Government / Politics

Assembly member Rivas holds broadband town hall

State representatives and area leaders push for more internet access and greater competition among providers.

This article was written by BenitoLink intern Julia Hicks.

As the pandemic caused a major increase in internet usage, concerns about who didn’t have access to the internet have come to light. On July 22 via Zoom, State Assembly member Robert Rivas brought together state Senator Anna Caballero, Monterey County Supervisor Chris Lopez (District 3),  Monterey County Supervisor Luis Alejo (District 1), Assembly member Cecilia Aguiar-Curry, Alisal Family Resource Center Director Carissa Purnell and San Jose State University Urban Planning Professor Vincent Del Casino to discuss expanding broadband access in California.

Broadband refers to the amount of high-speed data a single cable can transmit at once. The most common types of connections are cable modems, which use the same connections as cable TV, and digital subscriber line (DSL) modems, which are the connections that use phone lines. According to, in San Benito County there are 14 internet providers, but there are 4,000 people without access to wired internet. In the state, 2.3 million people do not have broadband access. Given San Benito County’s significant rural area, the goal of local leaders is to provide those 4,000 people with access to a sustainable form of internet.

Assembly member Aguiar-Curry noted that Senate Bill 156 could potentially help San Benito County. The bill is a $6 billion investment to bring broadband access to rural/unserved areas in the state, and allow for collaboration between all levels of government.

Caballero discussed Senate Bill 28, which will allow for public-private partnerships in the establishment of internet infrastructure for rural and underserved communities. She also recalled that in 2006, the state formed a 10-year statewide franchise with cable companies, which took control away from local governments. However, she said local governments were able to gain back some control when the cable companies started bundling internet access with cable TV.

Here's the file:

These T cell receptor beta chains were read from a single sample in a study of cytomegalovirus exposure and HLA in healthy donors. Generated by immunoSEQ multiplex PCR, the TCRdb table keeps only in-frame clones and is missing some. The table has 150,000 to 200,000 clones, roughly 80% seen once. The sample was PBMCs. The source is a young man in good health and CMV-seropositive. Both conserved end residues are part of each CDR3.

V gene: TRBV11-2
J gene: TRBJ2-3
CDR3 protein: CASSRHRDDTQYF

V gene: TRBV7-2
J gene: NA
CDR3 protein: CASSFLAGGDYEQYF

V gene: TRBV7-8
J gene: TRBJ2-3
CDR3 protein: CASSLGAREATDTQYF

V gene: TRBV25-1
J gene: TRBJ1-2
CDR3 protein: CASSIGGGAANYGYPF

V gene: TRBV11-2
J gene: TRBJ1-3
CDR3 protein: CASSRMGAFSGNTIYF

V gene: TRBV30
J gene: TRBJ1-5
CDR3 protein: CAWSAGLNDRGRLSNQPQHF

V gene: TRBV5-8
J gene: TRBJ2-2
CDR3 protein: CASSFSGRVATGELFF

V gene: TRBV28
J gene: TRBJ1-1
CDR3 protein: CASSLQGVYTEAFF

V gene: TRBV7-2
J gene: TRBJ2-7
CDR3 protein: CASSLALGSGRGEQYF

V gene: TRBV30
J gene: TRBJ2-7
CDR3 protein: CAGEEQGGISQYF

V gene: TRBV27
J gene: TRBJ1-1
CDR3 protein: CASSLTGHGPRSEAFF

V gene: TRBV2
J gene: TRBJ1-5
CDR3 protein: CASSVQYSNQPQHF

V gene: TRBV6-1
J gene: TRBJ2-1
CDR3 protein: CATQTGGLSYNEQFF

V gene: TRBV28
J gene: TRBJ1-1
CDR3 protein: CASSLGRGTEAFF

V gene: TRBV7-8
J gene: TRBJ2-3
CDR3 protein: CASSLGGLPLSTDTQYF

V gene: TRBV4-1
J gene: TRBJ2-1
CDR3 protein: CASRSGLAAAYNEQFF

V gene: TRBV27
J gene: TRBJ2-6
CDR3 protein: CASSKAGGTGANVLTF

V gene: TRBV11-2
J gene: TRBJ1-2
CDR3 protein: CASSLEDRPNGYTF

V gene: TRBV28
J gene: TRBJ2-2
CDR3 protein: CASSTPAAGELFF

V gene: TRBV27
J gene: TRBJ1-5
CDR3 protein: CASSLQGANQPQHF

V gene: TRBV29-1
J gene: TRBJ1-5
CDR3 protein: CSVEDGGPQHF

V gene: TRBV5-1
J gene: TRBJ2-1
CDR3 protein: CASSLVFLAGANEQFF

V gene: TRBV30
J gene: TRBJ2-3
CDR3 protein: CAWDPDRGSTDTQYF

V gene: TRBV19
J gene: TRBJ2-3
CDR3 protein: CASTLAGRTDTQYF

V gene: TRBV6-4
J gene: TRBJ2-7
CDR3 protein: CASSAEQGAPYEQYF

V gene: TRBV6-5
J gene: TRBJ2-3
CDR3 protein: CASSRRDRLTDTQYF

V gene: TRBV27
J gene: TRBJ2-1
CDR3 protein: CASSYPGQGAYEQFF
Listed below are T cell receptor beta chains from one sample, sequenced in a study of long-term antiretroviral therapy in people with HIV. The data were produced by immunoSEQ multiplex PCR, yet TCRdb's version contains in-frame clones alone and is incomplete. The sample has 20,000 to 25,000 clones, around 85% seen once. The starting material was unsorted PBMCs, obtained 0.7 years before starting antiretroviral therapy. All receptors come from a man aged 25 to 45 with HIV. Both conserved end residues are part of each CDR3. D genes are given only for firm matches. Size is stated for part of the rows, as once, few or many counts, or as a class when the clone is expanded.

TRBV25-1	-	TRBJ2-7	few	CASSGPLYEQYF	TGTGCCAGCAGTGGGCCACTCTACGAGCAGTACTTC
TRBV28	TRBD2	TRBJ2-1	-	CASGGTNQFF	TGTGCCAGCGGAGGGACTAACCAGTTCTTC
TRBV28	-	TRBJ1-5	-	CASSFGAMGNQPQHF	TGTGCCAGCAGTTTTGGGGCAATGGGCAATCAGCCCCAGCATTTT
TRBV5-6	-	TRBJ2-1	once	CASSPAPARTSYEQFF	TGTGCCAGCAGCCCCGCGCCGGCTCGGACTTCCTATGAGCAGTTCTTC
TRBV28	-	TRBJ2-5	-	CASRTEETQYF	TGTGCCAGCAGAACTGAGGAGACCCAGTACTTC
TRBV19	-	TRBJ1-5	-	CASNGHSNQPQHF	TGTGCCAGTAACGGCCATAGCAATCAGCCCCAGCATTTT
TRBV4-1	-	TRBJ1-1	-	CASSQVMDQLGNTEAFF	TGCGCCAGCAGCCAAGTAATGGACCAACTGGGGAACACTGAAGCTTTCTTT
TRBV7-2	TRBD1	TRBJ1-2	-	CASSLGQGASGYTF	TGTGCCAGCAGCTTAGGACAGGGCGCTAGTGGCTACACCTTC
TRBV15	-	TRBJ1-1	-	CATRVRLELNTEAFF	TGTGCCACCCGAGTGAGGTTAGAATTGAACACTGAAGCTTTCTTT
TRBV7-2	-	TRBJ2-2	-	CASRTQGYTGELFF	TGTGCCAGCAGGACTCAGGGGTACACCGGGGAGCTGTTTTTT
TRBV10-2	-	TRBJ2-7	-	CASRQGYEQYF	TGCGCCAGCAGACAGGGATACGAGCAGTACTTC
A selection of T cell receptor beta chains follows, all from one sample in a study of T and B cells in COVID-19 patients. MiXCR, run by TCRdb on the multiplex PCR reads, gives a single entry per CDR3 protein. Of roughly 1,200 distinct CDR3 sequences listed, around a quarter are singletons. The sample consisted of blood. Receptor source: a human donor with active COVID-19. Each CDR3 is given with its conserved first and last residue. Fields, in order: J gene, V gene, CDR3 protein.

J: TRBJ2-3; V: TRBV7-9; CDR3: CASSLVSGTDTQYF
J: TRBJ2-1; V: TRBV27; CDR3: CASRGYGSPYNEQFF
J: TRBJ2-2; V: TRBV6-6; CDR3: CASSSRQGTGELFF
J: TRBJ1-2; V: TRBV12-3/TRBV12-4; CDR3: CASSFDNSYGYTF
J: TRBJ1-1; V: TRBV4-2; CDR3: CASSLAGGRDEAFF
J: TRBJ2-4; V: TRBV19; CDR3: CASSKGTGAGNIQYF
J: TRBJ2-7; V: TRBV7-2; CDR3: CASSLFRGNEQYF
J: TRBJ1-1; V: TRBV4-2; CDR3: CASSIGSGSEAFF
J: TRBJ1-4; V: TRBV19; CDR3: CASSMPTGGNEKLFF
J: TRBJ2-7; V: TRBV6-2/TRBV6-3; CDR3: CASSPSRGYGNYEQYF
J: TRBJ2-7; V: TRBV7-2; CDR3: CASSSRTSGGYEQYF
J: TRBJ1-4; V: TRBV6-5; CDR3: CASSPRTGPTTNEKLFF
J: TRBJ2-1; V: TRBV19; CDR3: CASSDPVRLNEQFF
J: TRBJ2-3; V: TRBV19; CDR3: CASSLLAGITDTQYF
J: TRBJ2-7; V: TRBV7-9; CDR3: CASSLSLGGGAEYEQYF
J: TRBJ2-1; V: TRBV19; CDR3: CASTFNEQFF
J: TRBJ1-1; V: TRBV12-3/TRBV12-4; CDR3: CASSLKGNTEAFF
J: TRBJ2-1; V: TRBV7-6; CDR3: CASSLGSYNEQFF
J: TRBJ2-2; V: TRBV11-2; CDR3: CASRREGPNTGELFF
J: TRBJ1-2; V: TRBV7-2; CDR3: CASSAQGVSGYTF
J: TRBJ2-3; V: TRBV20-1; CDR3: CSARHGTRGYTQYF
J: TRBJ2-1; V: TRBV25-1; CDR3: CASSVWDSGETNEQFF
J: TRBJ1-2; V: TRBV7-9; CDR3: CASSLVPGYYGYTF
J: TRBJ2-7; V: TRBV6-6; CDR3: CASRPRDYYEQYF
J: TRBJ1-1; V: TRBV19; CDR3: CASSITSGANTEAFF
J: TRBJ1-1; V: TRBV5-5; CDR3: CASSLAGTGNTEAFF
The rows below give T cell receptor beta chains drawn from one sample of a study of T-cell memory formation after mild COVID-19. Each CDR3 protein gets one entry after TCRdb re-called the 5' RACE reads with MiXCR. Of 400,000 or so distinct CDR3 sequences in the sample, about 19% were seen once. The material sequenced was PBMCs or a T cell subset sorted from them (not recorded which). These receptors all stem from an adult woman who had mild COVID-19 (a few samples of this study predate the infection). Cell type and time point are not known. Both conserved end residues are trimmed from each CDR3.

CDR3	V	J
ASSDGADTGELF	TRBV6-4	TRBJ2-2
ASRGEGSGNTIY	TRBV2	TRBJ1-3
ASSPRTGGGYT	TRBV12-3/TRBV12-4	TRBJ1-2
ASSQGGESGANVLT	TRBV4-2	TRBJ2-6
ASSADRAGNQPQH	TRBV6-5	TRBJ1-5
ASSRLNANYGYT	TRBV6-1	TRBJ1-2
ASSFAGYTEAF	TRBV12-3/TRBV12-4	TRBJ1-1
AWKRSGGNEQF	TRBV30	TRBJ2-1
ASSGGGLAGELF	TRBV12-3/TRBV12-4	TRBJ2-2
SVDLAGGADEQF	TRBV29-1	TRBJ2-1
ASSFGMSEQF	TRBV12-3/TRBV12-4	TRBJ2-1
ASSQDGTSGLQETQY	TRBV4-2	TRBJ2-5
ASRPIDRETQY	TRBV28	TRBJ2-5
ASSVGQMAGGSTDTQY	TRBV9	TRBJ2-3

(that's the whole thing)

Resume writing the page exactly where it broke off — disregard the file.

Also mentioned were Assembly Bill 14 and Senate Bill 4. Assembly member Aguiar-Curry said the bills include urban areas that do not have broadband access. Gov. Gavin Newsom’s proposal was to put $6 billion into a trailer bill, with $3.25 billion for state-owned open access to the “middle mile,” which she described as like a “freeway” of broadband. It goes up and down the state of California and it’s made up of fibers. The “last mile” is the connections that stretch out to businesses, homes, schools and farms. She noted that AB 14 continues a surcharge which already appears on a basic phone bill. She said that it’s not a tax, but a fee of 23 cents a month that helps collect $150 million a year to use as leverage for getting additional funds from the federal government.

How is all of this going to be affordable? Caballero said that competition for broadband services will cause providers to offer low prices. While she noted that making broadband affordable is not in the hands of local authorities, legislators can still cut down costs as low as possible.

Alejo mentioned that lifeline programs are expanding from subsidized phone services to include internet access. He also said that increasing the public access to broadband is a non-partisan issue, and that it was necessary to continue pushing for change locally and statewide. 


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Julia Hicks

Julia Hicks is a 2021 San Benito High School alumni. She was the co-editor in chief of the yearbook and San Benito High School's Associated Student Body (ASB) Historian. Julia is a track and field student-athlete in the events of discus and shot put. She has been a part of Ernie Reyes' West Coast World Martial Arts for the past 12 years and is a 4th degree black belt. She will be attending Boise State University's Honors College in the fall and will pursue her degree in criminal justice with a minor in journalism.